Moving aquariums three hours away
Well, it's time for us to move again... three hours away (I think might be 3.5, not sure, but no more than that). Of course, the first thing I thought of is how in the world am I going to move my freshwater tanks? One is 56 gallons planted and hosts 1 betta, 10 neon tetra, 8 rasbora, 4 hatchetfish, shrimp and snails. Another is only 10 gallons but with lots of dwarf shrimp, babies and all. There is no way I could catch all of the shrimplets to transfer into the travel container, they are simply too tiny. I really don't know what to do. I would love to keep at least my betta fish, I know he will be fine for three hours in a plastic bag, but what about other inhabitants? Should I rehome the fish and restart the tank? Can I get away with just keeping media in some tank water and fish in a travel container and cooler (how many per store sized bag?) for such a short trip? Never did that before, and any recommendations are very welcome.
P.S. I know I don't have enough hatchetfish for a proper school, but that was all they had and I do plan on obtaining more in the nearest future :)
You are lucky in comparison to what I have recently done ... having moved from the banks of the Mekong River at Nong Khai to banks of the Chao Phraya River at Nakhon Sawan in Thaiiland. A distance of 540 kilometres but with a traveling time of nearly 8 hours. Apart from a large number of tanks I moved over 400 fish of varying sizes and numerous crustaceans without any losses. Smaller community fish of less than 2 inches I doubled bagged and kept them together in species and used an air poump to bloat the bags. One bag had over 60 Neon Tetras in it. These were then packed into polystyrene boxes with empty bags of air as buffers where space allowed. My largest fish 45-48" Silver Arowanas and freshwater Sting Rays had their own large containers with internal air cushions to prevenyt any injuries. Remember when fish are shipped to your LFS they may have been in transit for 24 hours or more to the wholesaler. Providing they are given qood water quality, lots of air and you do not feed prior to travel, they should be ok. Ensure you have your tank(s) ready to accept them, prepared as soon as possible. Plants can be bagged easily with water to prevent them from drying out. Filter media can be bagged so can can substrate. No need to lose all your shrimp either, caught with a fine mesh net and bagged properly they should travel well.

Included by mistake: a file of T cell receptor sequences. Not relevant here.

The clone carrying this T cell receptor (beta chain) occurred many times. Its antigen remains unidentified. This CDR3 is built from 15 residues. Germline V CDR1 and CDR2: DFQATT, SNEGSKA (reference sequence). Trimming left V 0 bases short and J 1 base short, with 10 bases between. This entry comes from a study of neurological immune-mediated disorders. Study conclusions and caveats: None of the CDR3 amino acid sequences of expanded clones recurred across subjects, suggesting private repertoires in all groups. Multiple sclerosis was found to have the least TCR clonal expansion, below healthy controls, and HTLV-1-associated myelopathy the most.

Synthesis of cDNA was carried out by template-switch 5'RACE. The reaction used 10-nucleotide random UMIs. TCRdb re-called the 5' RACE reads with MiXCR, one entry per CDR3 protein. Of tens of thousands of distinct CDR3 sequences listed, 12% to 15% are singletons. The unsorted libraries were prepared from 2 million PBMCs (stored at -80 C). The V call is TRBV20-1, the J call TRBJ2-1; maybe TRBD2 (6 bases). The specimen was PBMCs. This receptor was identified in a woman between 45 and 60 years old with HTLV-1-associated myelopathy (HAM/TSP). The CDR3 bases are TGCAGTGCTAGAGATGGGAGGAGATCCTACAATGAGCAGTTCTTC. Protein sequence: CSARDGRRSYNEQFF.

You have a short journey time, but pack them carefully and get them acclimatised to their new home as soon as possible.
Store size bags are relative to the size and number of fish ... just use the biggest bags you can find to give the fish some comfort.
Thank you. I feel for you. It must have been some worrisome trip. Glad it turned out okay. I will definitely follow your advice and double bag my fish and shrimp, as well as plants and substrate. I hope the bacteria will survive and the fish will not die from stress, however, this is my first experience moving these gentle animals, and I am a bit nervous. Are there any ways to ensure the tanks do not crack? I am just planning to move them in the back of our truck and literally wrap in in blankets for buffer and secure with cable ties. Any other suggestions?